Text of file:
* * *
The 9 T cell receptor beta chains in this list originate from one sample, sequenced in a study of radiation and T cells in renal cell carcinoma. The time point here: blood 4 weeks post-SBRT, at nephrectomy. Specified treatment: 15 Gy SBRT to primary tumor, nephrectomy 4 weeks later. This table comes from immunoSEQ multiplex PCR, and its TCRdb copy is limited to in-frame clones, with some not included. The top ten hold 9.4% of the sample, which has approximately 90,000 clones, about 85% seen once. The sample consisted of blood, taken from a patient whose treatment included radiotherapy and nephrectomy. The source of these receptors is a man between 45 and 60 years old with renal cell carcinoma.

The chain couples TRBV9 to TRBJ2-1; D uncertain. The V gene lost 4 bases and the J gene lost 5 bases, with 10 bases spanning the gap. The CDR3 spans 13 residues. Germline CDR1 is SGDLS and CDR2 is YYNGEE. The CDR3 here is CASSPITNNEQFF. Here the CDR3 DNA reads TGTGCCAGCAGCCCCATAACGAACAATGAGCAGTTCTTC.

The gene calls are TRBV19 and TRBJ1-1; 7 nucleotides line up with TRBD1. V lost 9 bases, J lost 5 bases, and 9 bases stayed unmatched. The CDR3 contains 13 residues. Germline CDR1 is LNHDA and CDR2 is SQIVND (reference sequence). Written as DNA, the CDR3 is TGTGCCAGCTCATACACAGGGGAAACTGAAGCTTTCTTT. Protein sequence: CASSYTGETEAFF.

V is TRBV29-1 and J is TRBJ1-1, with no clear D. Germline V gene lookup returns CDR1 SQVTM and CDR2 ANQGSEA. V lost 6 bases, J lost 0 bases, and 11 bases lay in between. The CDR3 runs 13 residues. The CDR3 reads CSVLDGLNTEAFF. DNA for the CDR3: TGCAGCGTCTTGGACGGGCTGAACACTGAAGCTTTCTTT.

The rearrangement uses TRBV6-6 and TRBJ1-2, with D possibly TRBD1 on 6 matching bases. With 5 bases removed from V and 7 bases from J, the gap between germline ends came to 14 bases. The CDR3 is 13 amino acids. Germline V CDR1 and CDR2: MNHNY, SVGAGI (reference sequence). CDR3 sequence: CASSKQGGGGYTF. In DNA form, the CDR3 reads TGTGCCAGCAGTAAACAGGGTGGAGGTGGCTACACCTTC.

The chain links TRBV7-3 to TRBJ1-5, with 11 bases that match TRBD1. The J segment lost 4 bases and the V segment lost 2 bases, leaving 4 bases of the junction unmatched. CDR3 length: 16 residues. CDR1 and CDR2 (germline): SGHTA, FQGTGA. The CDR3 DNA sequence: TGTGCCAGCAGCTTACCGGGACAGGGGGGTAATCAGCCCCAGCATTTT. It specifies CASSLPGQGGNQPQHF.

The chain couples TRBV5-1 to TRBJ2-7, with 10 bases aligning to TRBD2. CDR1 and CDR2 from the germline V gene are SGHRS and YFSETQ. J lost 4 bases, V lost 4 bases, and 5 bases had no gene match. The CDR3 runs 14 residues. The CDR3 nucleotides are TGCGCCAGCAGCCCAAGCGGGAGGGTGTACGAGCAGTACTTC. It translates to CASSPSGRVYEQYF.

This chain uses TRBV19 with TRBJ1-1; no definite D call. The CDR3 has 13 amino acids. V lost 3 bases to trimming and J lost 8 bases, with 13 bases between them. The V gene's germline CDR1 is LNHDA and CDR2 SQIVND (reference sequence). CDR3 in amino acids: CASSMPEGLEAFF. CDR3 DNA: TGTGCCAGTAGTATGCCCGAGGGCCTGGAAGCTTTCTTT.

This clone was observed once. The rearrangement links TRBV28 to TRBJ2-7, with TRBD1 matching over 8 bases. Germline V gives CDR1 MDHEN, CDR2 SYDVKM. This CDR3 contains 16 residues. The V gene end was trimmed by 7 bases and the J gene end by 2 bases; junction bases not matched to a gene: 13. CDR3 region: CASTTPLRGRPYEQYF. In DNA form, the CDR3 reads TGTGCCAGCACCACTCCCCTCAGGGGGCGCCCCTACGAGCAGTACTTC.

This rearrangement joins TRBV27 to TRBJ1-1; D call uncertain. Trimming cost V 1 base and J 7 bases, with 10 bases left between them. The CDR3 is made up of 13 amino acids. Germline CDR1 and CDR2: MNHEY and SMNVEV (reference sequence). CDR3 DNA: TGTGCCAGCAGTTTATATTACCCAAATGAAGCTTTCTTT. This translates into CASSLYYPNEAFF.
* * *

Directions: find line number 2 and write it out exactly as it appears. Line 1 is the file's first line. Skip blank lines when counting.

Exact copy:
The chain couples TRBV9 to TRBJ2-1; D uncertain. The V gene lost 4 bases and the J gene lost 5 bases, with 10 bases spanning the gap. The CDR3 spans 13 residues. Germline CDR1 is SGDLS and CDR2 is YYNGEE. The CDR3 here is CASSPITNNEQFF. Here the CDR3 DNA reads TGTGCCAGCAGCCCCATAACGAACAATGAGCAGTTCTTC.